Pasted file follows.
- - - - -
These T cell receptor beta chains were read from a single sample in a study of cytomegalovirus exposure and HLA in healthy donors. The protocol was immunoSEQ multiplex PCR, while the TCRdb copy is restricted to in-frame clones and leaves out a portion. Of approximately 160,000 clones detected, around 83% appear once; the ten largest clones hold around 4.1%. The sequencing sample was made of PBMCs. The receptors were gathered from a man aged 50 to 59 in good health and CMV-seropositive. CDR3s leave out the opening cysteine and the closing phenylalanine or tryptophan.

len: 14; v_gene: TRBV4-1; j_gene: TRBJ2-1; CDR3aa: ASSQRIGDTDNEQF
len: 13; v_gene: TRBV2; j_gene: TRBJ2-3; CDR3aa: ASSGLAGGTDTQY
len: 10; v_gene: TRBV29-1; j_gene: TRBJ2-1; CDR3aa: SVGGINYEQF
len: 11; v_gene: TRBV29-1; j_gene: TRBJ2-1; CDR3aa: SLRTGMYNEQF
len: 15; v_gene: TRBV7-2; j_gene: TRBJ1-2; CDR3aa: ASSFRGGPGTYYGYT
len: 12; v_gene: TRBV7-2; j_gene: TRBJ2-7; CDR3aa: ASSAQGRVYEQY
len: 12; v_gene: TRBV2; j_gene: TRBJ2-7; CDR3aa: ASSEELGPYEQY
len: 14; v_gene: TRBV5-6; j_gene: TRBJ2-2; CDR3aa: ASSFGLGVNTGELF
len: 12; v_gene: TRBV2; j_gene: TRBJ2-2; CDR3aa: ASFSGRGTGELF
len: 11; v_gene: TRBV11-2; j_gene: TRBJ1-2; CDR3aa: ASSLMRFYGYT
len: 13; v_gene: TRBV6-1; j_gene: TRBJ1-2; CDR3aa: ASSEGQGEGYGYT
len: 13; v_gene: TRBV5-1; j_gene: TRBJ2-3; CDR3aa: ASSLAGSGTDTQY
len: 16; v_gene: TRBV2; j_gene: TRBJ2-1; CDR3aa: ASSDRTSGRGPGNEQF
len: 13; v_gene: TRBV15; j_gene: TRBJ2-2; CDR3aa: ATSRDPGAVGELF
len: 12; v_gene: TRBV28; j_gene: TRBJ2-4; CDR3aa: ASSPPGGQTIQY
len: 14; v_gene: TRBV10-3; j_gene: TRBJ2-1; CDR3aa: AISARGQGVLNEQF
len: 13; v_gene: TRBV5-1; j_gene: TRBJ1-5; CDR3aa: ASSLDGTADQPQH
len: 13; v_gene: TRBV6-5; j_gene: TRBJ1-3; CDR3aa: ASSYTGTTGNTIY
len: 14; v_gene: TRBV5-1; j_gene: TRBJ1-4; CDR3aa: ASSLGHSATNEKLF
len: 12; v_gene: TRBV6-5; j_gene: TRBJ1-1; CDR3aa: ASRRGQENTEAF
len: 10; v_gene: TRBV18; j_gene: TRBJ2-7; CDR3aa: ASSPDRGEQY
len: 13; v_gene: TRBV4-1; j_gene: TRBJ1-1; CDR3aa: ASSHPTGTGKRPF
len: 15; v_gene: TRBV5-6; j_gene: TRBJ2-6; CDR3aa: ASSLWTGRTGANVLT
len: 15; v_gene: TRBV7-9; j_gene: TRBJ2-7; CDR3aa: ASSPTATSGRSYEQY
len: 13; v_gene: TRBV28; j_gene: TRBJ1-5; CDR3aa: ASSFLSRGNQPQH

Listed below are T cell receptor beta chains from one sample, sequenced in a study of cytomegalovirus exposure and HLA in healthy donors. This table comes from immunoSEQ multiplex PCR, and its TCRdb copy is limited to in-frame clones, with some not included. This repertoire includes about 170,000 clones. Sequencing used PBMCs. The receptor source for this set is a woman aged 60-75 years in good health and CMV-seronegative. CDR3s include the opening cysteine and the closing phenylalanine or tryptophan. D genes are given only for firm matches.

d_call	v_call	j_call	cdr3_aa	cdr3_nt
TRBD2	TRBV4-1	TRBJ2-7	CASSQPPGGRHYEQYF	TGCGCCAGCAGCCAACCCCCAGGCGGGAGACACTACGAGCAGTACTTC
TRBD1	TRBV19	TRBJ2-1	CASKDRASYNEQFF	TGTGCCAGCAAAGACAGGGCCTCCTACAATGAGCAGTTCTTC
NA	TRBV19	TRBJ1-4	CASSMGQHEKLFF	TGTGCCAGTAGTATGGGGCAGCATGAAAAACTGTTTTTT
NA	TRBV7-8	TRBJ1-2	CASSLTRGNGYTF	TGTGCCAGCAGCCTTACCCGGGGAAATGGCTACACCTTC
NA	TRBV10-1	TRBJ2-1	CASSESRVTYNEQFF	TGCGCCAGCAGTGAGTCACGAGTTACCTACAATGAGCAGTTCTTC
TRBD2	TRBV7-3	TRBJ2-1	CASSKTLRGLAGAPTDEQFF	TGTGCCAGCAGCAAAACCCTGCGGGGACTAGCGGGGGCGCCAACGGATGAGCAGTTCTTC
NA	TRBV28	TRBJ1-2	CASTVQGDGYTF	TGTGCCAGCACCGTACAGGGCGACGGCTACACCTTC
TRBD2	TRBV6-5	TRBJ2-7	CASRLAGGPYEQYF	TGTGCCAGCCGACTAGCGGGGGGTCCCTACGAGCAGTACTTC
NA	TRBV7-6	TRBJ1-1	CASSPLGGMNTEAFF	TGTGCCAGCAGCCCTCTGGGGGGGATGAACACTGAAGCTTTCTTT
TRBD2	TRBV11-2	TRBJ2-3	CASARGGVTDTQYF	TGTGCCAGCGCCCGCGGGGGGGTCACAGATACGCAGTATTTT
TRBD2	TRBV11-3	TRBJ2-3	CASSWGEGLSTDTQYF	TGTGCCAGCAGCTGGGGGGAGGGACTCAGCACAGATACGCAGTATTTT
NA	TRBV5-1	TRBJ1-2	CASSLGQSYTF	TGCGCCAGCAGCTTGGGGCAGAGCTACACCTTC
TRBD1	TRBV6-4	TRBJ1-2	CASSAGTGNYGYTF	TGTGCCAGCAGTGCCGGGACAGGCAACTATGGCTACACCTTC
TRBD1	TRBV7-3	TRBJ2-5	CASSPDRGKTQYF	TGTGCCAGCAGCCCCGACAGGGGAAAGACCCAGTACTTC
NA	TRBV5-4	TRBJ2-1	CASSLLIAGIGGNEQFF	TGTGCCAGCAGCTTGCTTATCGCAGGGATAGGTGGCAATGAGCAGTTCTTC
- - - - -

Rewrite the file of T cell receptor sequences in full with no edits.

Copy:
These T cell receptor beta chains were read from a single sample in a study of cytomegalovirus exposure and HLA in healthy donors. The protocol was immunoSEQ multiplex PCR, while the TCRdb copy is restricted to in-frame clones and leaves out a portion. Of approximately 160,000 clones detected, around 83% appear once; the ten largest clones hold around 4.1%. The sequencing sample was made of PBMCs. The receptors were gathered from a man aged 50 to 59 in good health and CMV-seropositive. CDR3s leave out the opening cysteine and the closing phenylalanine or tryptophan.

len: 14; v_gene: TRBV4-1; j_gene: TRBJ2-1; CDR3aa: ASSQRIGDTDNEQF
len: 13; v_gene: TRBV2; j_gene: TRBJ2-3; CDR3aa: ASSGLAGGTDTQY
len: 10; v_gene: TRBV29-1; j_gene: TRBJ2-1; CDR3aa: SVGGINYEQF
len: 11; v_gene: TRBV29-1; j_gene: TRBJ2-1; CDR3aa: SLRTGMYNEQF
len: 15; v_gene: TRBV7-2; j_gene: TRBJ1-2; CDR3aa: ASSFRGGPGTYYGYT
len: 12; v_gene: TRBV7-2; j_gene: TRBJ2-7; CDR3aa: ASSAQGRVYEQY
len: 12; v_gene: TRBV2; j_gene: TRBJ2-7; CDR3aa: ASSEELGPYEQY
len: 14; v_gene: TRBV5-6; j_gene: TRBJ2-2; CDR3aa: ASSFGLGVNTGELF
len: 12; v_gene: TRBV2; j_gene: TRBJ2-2; CDR3aa: ASFSGRGTGELF
len: 11; v_gene: TRBV11-2; j_gene: TRBJ1-2; CDR3aa: ASSLMRFYGYT
len: 13; v_gene: TRBV6-1; j_gene: TRBJ1-2; CDR3aa: ASSEGQGEGYGYT
len: 13; v_gene: TRBV5-1; j_gene: TRBJ2-3; CDR3aa: ASSLAGSGTDTQY
len: 16; v_gene: TRBV2; j_gene: TRBJ2-1; CDR3aa: ASSDRTSGRGPGNEQF
len: 13; v_gene: TRBV15; j_gene: TRBJ2-2; CDR3aa: ATSRDPGAVGELF
len: 12; v_gene: TRBV28; j_gene: TRBJ2-4; CDR3aa: ASSPPGGQTIQY
len: 14; v_gene: TRBV10-3; j_gene: TRBJ2-1; CDR3aa: AISARGQGVLNEQF
len: 13; v_gene: TRBV5-1; j_gene: TRBJ1-5; CDR3aa: ASSLDGTADQPQH
len: 13; v_gene: TRBV6-5; j_gene: TRBJ1-3; CDR3aa: ASSYTGTTGNTIY
len: 14; v_gene: TRBV5-1; j_gene: TRBJ1-4; CDR3aa: ASSLGHSATNEKLF
len: 12; v_gene: TRBV6-5; j_gene: TRBJ1-1; CDR3aa: ASRRGQENTEAF
len: 10; v_gene: TRBV18; j_gene: TRBJ2-7; CDR3aa: ASSPDRGEQY
len: 13; v_gene: TRBV4-1; j_gene: TRBJ1-1; CDR3aa: ASSHPTGTGKRPF
len: 15; v_gene: TRBV5-6; j_gene: TRBJ2-6; CDR3aa: ASSLWTGRTGANVLT
len: 15; v_gene: TRBV7-9; j_gene: TRBJ2-7; CDR3aa: ASSPTATSGRSYEQY
len: 13; v_gene: TRBV28; j_gene: TRBJ1-5; CDR3aa: ASSFLSRGNQPQH

Listed below are T cell receptor beta chains from one sample, sequenced in a study of cytomegalovirus exposure and HLA in healthy donors. This table comes from immunoSEQ multiplex PCR, and its TCRdb copy is limited to in-frame clones, with some not included. This repertoire includes about 170,000 clones. Sequencing used PBMCs. The receptor source for this set is a woman aged 60-75 years in good health and CMV-seronegative. CDR3s include the opening cysteine and the closing phenylalanine or tryptophan. D genes are given only for firm matches.

d_call	v_call	j_call	cdr3_aa	cdr3_nt
TRBD2	TRBV4-1	TRBJ2-7	CASSQPPGGRHYEQYF	TGCGCCAGCAGCCAACCCCCAGGCGGGAGACACTACGAGCAGTACTTC
TRBD1	TRBV19	TRBJ2-1	CASKDRASYNEQFF	TGTGCCAGCAAAGACAGGGCCTCCTACAATGAGCAGTTCTTC
NA	TRBV19	TRBJ1-4	CASSMGQHEKLFF	TGTGCCAGTAGTATGGGGCAGCATGAAAAACTGTTTTTT
NA	TRBV7-8	TRBJ1-2	CASSLTRGNGYTF	TGTGCCAGCAGCCTTACCCGGGGAAATGGCTACACCTTC
NA	TRBV10-1	TRBJ2-1	CASSESRVTYNEQFF	TGCGCCAGCAGTGAGTCACGAGTTACCTACAATGAGCAGTTCTTC
TRBD2	TRBV7-3	TRBJ2-1	CASSKTLRGLAGAPTDEQFF	TGTGCCAGCAGCAAAACCCTGCGGGGACTAGCGGGGGCGCCAACGGATGAGCAGTTCTTC
NA	TRBV28	TRBJ1-2	CASTVQGDGYTF	TGTGCCAGCACCGTACAGGGCGACGGCTACACCTTC
TRBD2	TRBV6-5	TRBJ2-7	CASRLAGGPYEQYF	TGTGCCAGCCGACTAGCGGGGGGTCCCTACGAGCAGTACTTC
NA	TRBV7-6	TRBJ1-1	CASSPLGGMNTEAFF	TGTGCCAGCAGCCCTCTGGGGGGGATGAACACTGAAGCTTTCTTT
TRBD2	TRBV11-2	TRBJ2-3	CASARGGVTDTQYF	TGTGCCAGCGCCCGCGGGGGGGTCACAGATACGCAGTATTTT
TRBD2	TRBV11-3	TRBJ2-3	CASSWGEGLSTDTQYF	TGTGCCAGCAGCTGGGGGGAGGGACTCAGCACAGATACGCAGTATTTT
NA	TRBV5-1	TRBJ1-2	CASSLGQSYTF	TGCGCCAGCAGCTTGGGGCAGAGCTACACCTTC
TRBD1	TRBV6-4	TRBJ1-2	CASSAGTGNYGYTF	TGTGCCAGCAGTGCCGGGACAGGCAACTATGGCTACACCTTC
TRBD1	TRBV7-3	TRBJ2-5	CASSPDRGKTQYF	TGTGCCAGCAGCCCCGACAGGGGAAAGACCCAGTACTTC
NA	TRBV5-4	TRBJ2-1	CASSLLIAGIGGNEQFF	TGTGCCAGCAGCTTGCTTATCGCAGGGATAGGTGGCAATGAGCAGTTCTTC